26 OCTOBER

HARROWING ACCOUNT OF THE EXECUTION OF INDIAN MUTINEERS PUBLISHED

Suspect mutineers about to be blown from the guns.
Watercolour by Orlando Norie via the National Army Museum.

[ 26 October 1857 ]

Today in 1857, a graphic account was published of the bloody aftermath of an execution in which Indian rebels at Ahmedabad were blown apart by cannon. It was one of many instances of exemplary punitive executions carried out during Britain’s suppression of the Indian Mutiny. The chilling testimony was reported in several newspapers.

‘I walked straight to the scattered and smoking floor before the guns. I came first to an arm, torn off above the elbow, the fist clenched, the bone projecting several inches, bare. Then the ground sown with red grisly fragments, then a black haired head and the other arm still held together. This was the man I had watched; close by lay the lower half of the body of the next torn quite in two, and long coils of entrails twined on the ground. Then a long cloth in which one had been dressed rolled open like a floor cloth and on fire.’1

BRITISH ARMY TURNS PALESTINIAN VILLAGE INTO ‘A PILE OF MANGLED MASONRY.’

[ 26 October 1938 ]

Today in 1938, journalists were driven out to the Palestinian village of Mi’ar, east of Acre, to witness ‘a punitive measure.’

THE U.K. ABSTAINS FROM CONDEMNING ISRAEL’S ILLEGAL ‘SEPARATION WALL’

Israel’s ‘separation’ or ‘annexation’ wall. Justin McIntosh – CC BY 2.0 – Via Wikimedia.

[ 26 October 2003 ]

On 26 October 2003, the United Kingdom abstained from an overwhelming vote in the U.N. General Assembly (144 to 4) against Israel’s erection of an illegal ‘separation wall’. 85% of the concrete barricade ran through occupied Palestinian land, dividing thousands of villagers from their water sources and arable land they depended on for their livelihood. The resolution declared that its construction was ‘in contradiction to the relevant provisions of international law’ and predicted that it would jeopardize the Middle East two-state peace plan. It also effectively annexed some ten per cent of Palestinian land which lay between the wall and the border and on to which, as the philosopher and historian Noam Chomsky observed, ‘anyone is permitted to enter – except Palestinians.’2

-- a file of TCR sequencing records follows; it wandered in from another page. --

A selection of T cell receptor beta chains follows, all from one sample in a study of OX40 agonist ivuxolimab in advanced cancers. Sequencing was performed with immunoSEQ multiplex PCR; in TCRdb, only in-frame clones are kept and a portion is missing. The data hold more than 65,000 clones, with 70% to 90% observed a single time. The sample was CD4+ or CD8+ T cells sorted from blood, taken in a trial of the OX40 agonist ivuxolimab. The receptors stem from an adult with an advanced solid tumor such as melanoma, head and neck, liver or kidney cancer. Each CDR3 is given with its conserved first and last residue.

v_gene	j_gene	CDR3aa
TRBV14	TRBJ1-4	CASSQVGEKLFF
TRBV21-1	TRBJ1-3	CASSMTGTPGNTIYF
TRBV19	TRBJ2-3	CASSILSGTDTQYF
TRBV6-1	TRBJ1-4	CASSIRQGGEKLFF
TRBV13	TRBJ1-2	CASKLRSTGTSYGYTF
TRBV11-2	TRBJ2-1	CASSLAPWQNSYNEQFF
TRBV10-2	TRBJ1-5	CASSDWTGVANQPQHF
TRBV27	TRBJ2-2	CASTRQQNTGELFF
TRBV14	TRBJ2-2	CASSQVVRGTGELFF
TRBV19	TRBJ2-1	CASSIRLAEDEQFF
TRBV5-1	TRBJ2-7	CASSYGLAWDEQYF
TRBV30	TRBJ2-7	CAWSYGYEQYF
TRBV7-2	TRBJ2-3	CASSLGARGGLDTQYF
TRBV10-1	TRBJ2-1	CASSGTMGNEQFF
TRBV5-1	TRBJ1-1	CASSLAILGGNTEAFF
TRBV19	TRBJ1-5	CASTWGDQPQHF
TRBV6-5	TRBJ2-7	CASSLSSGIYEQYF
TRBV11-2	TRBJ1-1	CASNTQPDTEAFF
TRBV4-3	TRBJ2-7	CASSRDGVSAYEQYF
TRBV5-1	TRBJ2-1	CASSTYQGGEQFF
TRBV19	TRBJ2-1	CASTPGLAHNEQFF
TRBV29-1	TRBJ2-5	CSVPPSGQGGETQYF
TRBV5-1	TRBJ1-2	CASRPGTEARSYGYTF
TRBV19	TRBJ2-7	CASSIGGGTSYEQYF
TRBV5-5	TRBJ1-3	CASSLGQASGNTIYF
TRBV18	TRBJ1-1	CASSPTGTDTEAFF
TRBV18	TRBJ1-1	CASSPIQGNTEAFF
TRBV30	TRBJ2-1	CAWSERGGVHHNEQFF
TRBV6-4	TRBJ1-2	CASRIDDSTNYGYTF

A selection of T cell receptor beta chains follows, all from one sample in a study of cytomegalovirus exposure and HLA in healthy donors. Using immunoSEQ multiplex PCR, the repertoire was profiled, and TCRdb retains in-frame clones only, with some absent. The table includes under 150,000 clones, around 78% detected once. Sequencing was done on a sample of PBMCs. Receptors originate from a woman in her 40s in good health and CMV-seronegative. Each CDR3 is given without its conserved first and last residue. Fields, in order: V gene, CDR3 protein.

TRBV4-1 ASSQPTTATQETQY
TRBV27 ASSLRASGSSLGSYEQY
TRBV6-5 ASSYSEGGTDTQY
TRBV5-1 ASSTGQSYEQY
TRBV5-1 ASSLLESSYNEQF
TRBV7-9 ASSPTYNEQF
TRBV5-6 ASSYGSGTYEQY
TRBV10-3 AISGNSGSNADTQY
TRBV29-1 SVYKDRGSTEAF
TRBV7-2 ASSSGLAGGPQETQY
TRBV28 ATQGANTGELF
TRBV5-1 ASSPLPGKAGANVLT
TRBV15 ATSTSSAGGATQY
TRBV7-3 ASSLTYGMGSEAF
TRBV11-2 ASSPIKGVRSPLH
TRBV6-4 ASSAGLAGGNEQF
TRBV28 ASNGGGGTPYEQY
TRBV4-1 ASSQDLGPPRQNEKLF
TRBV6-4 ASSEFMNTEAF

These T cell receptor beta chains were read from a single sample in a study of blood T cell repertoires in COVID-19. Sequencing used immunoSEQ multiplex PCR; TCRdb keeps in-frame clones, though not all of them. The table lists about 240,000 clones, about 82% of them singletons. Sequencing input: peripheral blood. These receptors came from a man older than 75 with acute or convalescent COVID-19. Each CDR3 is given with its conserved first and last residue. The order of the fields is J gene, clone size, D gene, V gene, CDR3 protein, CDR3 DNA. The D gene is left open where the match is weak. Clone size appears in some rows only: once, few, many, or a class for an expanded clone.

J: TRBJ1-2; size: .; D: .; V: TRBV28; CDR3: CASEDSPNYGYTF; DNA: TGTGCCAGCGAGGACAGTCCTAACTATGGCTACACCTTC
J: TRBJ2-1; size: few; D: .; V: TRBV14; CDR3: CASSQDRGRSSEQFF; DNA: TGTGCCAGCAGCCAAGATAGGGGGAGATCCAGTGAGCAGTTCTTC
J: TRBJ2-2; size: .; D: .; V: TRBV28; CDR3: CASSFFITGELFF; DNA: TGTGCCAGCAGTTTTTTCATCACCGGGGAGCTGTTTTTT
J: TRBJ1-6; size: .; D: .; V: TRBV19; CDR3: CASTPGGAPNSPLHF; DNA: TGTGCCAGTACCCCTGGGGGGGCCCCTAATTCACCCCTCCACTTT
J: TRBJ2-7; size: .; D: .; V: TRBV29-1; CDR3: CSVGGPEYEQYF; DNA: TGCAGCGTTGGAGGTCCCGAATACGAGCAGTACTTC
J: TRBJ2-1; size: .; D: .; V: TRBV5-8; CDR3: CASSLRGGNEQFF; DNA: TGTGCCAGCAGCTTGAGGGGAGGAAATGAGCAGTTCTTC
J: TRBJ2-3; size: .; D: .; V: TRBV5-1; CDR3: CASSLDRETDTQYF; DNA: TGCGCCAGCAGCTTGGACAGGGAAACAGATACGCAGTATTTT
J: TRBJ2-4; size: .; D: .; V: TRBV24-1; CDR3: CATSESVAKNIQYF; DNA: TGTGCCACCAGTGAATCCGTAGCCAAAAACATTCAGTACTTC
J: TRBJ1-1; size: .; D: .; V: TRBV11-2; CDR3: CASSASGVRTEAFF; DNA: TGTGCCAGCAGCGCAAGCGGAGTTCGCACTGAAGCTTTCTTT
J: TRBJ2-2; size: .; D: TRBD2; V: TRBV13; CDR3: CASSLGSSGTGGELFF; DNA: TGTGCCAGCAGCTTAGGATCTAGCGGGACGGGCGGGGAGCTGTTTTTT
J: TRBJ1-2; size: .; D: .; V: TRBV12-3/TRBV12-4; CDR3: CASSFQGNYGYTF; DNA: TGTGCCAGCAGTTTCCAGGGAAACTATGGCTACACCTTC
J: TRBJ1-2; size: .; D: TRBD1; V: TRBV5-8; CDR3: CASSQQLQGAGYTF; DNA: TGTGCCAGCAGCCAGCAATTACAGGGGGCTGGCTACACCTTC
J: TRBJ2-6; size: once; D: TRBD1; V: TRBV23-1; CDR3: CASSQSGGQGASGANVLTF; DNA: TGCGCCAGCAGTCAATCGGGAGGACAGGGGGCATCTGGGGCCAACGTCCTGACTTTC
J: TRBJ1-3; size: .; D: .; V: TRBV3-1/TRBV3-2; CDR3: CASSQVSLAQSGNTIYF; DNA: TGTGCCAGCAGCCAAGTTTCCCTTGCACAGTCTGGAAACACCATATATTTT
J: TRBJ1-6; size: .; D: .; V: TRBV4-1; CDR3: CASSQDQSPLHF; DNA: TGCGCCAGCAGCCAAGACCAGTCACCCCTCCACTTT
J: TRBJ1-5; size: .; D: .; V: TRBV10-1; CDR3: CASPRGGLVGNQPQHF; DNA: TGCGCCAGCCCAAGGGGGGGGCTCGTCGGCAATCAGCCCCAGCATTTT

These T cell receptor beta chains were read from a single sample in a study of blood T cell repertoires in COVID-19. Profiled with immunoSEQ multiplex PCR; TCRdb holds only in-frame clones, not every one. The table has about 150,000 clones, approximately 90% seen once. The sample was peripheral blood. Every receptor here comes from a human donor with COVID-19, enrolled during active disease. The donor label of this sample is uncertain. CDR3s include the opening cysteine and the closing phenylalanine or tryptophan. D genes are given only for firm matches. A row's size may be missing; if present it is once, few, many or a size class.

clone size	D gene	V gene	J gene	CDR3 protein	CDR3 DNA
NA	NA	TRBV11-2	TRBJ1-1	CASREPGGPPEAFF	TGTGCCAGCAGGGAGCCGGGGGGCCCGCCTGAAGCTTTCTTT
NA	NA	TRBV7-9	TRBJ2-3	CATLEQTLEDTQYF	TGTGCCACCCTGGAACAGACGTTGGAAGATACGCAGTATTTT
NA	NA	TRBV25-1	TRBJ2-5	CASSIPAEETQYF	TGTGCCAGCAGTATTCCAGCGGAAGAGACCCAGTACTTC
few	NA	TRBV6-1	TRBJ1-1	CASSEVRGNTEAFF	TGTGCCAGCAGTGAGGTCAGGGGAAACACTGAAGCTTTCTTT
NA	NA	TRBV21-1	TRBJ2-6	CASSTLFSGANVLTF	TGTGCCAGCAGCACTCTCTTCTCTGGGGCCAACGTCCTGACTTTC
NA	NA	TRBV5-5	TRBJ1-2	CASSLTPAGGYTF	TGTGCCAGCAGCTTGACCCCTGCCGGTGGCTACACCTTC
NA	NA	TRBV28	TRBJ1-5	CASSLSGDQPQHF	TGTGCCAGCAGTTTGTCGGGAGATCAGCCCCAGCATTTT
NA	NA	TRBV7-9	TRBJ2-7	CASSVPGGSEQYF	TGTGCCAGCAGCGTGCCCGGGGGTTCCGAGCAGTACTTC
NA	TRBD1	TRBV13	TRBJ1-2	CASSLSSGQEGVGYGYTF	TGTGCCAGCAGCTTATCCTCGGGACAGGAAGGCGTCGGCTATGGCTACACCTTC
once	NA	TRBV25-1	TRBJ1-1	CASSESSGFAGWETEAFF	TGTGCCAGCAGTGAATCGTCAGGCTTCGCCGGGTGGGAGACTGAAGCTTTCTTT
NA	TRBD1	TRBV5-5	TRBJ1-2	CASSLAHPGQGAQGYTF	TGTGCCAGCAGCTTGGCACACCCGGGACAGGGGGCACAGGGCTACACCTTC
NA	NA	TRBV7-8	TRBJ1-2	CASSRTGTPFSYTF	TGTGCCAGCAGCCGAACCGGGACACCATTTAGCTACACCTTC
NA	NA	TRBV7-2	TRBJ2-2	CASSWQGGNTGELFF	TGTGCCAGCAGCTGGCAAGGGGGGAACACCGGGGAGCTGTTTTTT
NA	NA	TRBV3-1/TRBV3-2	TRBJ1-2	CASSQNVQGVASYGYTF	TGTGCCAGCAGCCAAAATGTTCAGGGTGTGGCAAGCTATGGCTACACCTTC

FOOTNOTES

  1. Account dated 26 October 1857 cited in ‘Execution of Mutineers,’ The Wilts and Gloucestershire Standard, 12 December 1857, p. 4.
  2. Noam Chomsky, Who Rules the World ? Hamish Hamilton, New York, 2016, p. 137.

Please feel welcome to post comments below.  If you have any questions please email alisdare@gmail.com

© 2020 Alisdare Hickson All rights reserved

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